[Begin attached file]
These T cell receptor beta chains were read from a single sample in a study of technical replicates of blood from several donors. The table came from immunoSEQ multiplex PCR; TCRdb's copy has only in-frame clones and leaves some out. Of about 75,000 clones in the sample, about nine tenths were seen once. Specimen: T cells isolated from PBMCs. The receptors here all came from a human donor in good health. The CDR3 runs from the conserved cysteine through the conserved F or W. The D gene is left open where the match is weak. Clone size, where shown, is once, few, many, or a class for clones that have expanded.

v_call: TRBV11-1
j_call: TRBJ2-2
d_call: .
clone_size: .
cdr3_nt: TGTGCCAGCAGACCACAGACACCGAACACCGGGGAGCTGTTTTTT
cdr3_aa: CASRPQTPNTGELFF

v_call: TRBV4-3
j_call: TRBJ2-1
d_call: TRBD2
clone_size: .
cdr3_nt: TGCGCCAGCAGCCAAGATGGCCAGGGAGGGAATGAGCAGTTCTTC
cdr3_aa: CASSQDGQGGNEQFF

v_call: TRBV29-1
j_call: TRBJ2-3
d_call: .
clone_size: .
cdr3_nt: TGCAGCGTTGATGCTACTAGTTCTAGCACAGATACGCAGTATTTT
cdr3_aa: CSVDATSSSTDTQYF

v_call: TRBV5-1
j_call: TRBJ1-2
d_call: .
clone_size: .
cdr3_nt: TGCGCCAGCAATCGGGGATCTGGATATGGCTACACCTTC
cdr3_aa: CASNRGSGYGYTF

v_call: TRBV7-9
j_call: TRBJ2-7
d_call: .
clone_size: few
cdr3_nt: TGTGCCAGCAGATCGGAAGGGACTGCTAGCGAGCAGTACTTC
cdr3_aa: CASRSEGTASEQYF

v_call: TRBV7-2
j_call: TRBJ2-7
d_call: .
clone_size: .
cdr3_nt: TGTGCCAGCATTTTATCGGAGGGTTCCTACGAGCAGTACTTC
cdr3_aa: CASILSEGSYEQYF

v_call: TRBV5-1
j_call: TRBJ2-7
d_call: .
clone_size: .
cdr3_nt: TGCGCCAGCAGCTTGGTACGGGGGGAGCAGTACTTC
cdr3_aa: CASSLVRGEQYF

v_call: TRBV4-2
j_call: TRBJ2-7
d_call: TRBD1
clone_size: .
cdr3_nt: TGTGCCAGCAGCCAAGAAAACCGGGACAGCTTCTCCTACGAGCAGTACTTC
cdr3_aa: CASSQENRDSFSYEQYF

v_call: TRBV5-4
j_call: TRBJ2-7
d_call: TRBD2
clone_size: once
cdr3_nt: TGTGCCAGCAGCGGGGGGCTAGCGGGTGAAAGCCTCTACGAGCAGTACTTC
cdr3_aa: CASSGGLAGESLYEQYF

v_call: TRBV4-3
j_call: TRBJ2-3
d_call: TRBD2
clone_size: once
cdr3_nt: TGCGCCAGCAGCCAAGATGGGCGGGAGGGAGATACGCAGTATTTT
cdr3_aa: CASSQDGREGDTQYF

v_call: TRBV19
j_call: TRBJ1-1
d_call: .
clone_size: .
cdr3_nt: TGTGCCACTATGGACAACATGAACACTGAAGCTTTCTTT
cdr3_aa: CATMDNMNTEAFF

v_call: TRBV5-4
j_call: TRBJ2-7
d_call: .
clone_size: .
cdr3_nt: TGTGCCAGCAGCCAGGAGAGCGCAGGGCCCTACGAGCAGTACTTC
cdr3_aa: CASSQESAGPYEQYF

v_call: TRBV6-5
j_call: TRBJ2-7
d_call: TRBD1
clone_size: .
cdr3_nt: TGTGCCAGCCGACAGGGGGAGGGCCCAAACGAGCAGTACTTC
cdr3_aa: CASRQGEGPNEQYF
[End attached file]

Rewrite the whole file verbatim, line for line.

These T cell receptor beta chains were read from a single sample in a study of technical replicates of blood from several donors. The table came from immunoSEQ multiplex PCR; TCRdb's copy has only in-frame clones and leaves some out. Of about 75,000 clones in the sample, about nine tenths were seen once. Specimen: T cells isolated from PBMCs. The receptors here all came from a human donor in good health. The CDR3 runs from the conserved cysteine through the conserved F or W. The D gene is left open where the match is weak. Clone size, where shown, is once, few, many, or a class for clones that have expanded.

v_call: TRBV11-1
j_call: TRBJ2-2
d_call: .
clone_size: .
cdr3_nt: TGTGCCAGCAGACCACAGACACCGAACACCGGGGAGCTGTTTTTT
cdr3_aa: CASRPQTPNTGELFF

v_call: TRBV4-3
j_call: TRBJ2-1
d_call: TRBD2
clone_size: .
cdr3_nt: TGCGCCAGCAGCCAAGATGGCCAGGGAGGGAATGAGCAGTTCTTC
cdr3_aa: CASSQDGQGGNEQFF

v_call: TRBV29-1
j_call: TRBJ2-3
d_call: .
clone_size: .
cdr3_nt: TGCAGCGTTGATGCTACTAGTTCTAGCACAGATACGCAGTATTTT
cdr3_aa: CSVDATSSSTDTQYF

v_call: TRBV5-1
j_call: TRBJ1-2
d_call: .
clone_size: .
cdr3_nt: TGCGCCAGCAATCGGGGATCTGGATATGGCTACACCTTC
cdr3_aa: CASNRGSGYGYTF

v_call: TRBV7-9
j_call: TRBJ2-7
d_call: .
clone_size: few
cdr3_nt: TGTGCCAGCAGATCGGAAGGGACTGCTAGCGAGCAGTACTTC
cdr3_aa: CASRSEGTASEQYF

v_call: TRBV7-2
j_call: TRBJ2-7
d_call: .
clone_size: .
cdr3_nt: TGTGCCAGCATTTTATCGGAGGGTTCCTACGAGCAGTACTTC
cdr3_aa: CASILSEGSYEQYF

v_call: TRBV5-1
j_call: TRBJ2-7
d_call: .
clone_size: .
cdr3_nt: TGCGCCAGCAGCTTGGTACGGGGGGAGCAGTACTTC
cdr3_aa: CASSLVRGEQYF

v_call: TRBV4-2
j_call: TRBJ2-7
d_call: TRBD1
clone_size: .
cdr3_nt: TGTGCCAGCAGCCAAGAAAACCGGGACAGCTTCTCCTACGAGCAGTACTTC
cdr3_aa: CASSQENRDSFSYEQYF

v_call: TRBV5-4
j_call: TRBJ2-7
d_call: TRBD2
clone_size: once
cdr3_nt: TGTGCCAGCAGCGGGGGGCTAGCGGGTGAAAGCCTCTACGAGCAGTACTTC
cdr3_aa: CASSGGLAGESLYEQYF

v_call: TRBV4-3
j_call: TRBJ2-3
d_call: TRBD2
clone_size: once
cdr3_nt: TGCGCCAGCAGCCAAGATGGGCGGGAGGGAGATACGCAGTATTTT
cdr3_aa: CASSQDGREGDTQYF

v_call: TRBV19
j_call: TRBJ1-1
d_call: .
clone_size: .
cdr3_nt: TGTGCCACTATGGACAACATGAACACTGAAGCTTTCTTT
cdr3_aa: CATMDNMNTEAFF

v_call: TRBV5-4
j_call: TRBJ2-7
d_call: .
clone_size: .
cdr3_nt: TGTGCCAGCAGCCAGGAGAGCGCAGGGCCCTACGAGCAGTACTTC
cdr3_aa: CASSQESAGPYEQYF

v_call: TRBV6-5
j_call: TRBJ2-7
d_call: TRBD1
clone_size: .
cdr3_nt: TGTGCCAGCCGACAGGGGGAGGGCCCAAACGAGCAGTACTTC
cdr3_aa: CASRQGEGPNEQYF